Kerkorian Out of the Ford Business

Posted by: David Kiley on December 29, 2008

DETROIT—Billionaire financier Kirk Kerkorian has sold the remainder of his investment in Ford Motor Co.

Tracinda, which briefly ranked as Ford’s largest outside investor earlier this year, said in a regulatory filing in October that it had begun working with bankers to sell the 133.5 million shares of the No. 2 U.S. automaker it still held at that time. A spokesman confirmed Monday that the entire stake had been sold.

Kerkorian’s decision to pull out stemmed from a combination of Ford’s collapsing stock price, as well as his own financial needs brought about by the stock market meltdown and the financier’s investments in other companies.

At its peak, Kerkorian held a 6.5 percent stake in Ford and had offered in June to support the automaker’s turnaround efforts with an infusion of additional capital. In late October, Tracinda began selling Ford shares at $2.43, representing a loss of almost 66 percent from what the fund paid on average. Since then, Ford’s shares have traded between a low of $1.02 in November to a high of $3.54 earlier this month.

Kerkorian received a $600 million loan earlier this year from Bank of America for which he pledged 50 million shares of MGM Mirage, or about one-third of Tracinda’s holdings. Since his loan, MGM shares have sunk to below $13 from $53. Kerkorian last October had to pledge an additional 50 million shares as collateral for bank loans.

Kerkorian has long had an affinity for auto companies. Kerkorian, 91, previously held a nearly 10-percent stake in General Motors Corp (NYSE:GM - News) and made a failed bid for Chrysler LLC last year. His investment group held a stake in Chrysler in the mid 1990s. He tried to mount a takeover with former Chrysler chairman Lee Iacocca. He held a board seat at Chrysler at the time the company was sold to Daimler-Benz, and he later sued the company for misrepresenting the conditions and terms of the acquisition.

Kerkorian surprised analysts and investors in April when he began buying Ford shares and spent over $1 billion to take a stake in Ford at an average price per share of $7.10. His potential influence at the company was always a question because the Ford family, while holding just under 3 percent of the automaker’s shares, controls 40 percent of the voting power through a separate class of shares.

Reader Comments

Greedy financiers

December 29, 2008 5:03 PM

Greedy wall street financiers ruined manufacturing companies. High salaries they offered to executives in return for higher quarterly profits drived companies weak in the long term, and transfered manufacturing jobs to overseas. It's time to wipe out greedy financiers.

JB

December 29, 2008 8:39 PM

The man is 91 years old for God's sake. This does not unveil further keen insight into Ford's precarious situation. Ford will restructure, however, it will take time, and by time i mean years. Kerkorian does not three years to wait for a turnaround; and when you're that age-you don't know if you have three days. What would your investor horizon be at that age? When he amassed his shares in June, he underestimated-just like so many others- the depth, pervasiveness, and prolonged duration of this recession. All of the reasons Kerkorian purchased shares of Ford in June, seeing it as a strong prospect, currently remain the same EXCEPT the plausibility of a longer than anticipated recession.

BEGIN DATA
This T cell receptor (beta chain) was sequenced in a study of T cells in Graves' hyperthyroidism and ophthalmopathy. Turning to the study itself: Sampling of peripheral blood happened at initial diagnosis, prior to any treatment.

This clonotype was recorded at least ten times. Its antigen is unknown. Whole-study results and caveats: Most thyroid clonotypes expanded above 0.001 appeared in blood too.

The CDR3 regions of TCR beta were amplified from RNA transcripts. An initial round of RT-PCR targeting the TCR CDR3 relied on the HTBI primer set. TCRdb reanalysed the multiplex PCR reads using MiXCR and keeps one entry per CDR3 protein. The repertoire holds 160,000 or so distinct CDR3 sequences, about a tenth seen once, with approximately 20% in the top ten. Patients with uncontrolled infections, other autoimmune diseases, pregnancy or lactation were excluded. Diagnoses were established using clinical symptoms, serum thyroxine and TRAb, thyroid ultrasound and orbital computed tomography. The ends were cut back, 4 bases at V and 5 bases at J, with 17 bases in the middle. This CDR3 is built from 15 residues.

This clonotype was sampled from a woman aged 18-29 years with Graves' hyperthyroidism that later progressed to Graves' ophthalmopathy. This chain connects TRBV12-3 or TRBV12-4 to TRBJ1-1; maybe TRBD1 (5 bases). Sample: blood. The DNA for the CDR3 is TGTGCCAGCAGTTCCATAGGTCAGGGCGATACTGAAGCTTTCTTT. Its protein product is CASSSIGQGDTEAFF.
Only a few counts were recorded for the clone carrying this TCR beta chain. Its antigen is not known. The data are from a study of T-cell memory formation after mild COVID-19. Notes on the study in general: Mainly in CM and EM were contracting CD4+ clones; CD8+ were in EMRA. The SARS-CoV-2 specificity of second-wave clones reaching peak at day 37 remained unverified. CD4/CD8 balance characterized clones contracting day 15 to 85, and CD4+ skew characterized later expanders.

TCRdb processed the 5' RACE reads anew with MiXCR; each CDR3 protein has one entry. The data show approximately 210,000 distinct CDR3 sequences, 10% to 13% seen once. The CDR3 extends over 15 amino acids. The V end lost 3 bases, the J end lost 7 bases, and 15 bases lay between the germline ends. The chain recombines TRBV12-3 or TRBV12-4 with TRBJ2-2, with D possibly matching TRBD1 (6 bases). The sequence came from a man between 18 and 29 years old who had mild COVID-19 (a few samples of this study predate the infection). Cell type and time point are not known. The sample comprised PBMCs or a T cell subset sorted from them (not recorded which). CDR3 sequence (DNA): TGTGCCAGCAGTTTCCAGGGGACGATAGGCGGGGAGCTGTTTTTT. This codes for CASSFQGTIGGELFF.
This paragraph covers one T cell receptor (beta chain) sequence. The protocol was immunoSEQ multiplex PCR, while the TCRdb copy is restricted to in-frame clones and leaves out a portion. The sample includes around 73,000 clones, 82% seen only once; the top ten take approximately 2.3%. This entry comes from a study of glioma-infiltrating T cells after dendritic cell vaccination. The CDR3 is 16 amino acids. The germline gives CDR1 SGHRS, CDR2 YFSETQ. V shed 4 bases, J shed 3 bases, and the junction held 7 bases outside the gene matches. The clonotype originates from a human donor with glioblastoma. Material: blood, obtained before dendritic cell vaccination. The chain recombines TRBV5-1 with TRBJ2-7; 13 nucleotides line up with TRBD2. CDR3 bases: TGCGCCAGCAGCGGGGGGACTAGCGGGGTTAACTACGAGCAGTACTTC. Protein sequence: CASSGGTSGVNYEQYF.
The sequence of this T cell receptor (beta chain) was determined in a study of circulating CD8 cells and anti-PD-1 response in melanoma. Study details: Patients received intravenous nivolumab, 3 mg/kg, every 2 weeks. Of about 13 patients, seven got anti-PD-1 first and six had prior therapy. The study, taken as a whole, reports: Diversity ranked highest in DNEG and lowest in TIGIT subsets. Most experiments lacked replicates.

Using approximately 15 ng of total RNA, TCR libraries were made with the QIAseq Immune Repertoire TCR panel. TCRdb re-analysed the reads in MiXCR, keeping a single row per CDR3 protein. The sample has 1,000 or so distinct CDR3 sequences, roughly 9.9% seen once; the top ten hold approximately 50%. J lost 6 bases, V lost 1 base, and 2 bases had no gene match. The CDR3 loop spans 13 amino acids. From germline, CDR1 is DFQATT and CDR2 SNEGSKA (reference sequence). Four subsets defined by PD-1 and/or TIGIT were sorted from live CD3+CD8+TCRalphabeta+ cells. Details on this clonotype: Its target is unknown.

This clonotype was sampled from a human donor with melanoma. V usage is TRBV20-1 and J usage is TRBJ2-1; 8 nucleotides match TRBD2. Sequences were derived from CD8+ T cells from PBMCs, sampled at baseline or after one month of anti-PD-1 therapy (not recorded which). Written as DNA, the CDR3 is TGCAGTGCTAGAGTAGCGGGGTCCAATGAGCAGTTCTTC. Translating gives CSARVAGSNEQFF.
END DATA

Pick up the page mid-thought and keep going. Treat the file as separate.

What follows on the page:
Bill

December 29, 2008 9:42 PM

Actually, it was and still is the greedy unions that ruined the auto companies. They kept demanding benefits beyond any productivity increases or common sense. The company managers helped by giving into their ridiculous demands.

Jim

December 29, 2008 11:08 PM

That’s right; the greedy WS financiers have ruined US industries by focusing too much to short term profits. Our industries are unable to compete against their Japanese or European counterparts in both long term R&D and investments, instead keep pushing on sort term profits wasted for top managements and investment financier’s bonuses.

We need smarter regulations for Wall Street, not just adding full of loophole amendments, stop our borrowing habit’s and spend only within our means.

Paul (Vw)

December 30, 2008 8:24 AM

Wasn't Kerkorkian's unsuccessful bid (along with Lee Iacocca) for Chrysler one of the catalysts for the Daimler/Chrysler "merger of equals" (so-called at the time)? It's been a number of years since I've read "Taken for a Ride: How Daimler-Benz Drove Off With Chrysler," but that is the impression I seem to have walked away with.

It will be interesting to see how history treats Mr. Kerkorkian with respect to his effect on the auto industry.

Alex Bartra

January 1, 2009 4:16 PM

Maybe he has sizable alternate obligations but I think he got out prematurely. Ford is, in my opinion positioned for a quicker recovery than Chrysler and Gm once we get some consumer confidence in place.

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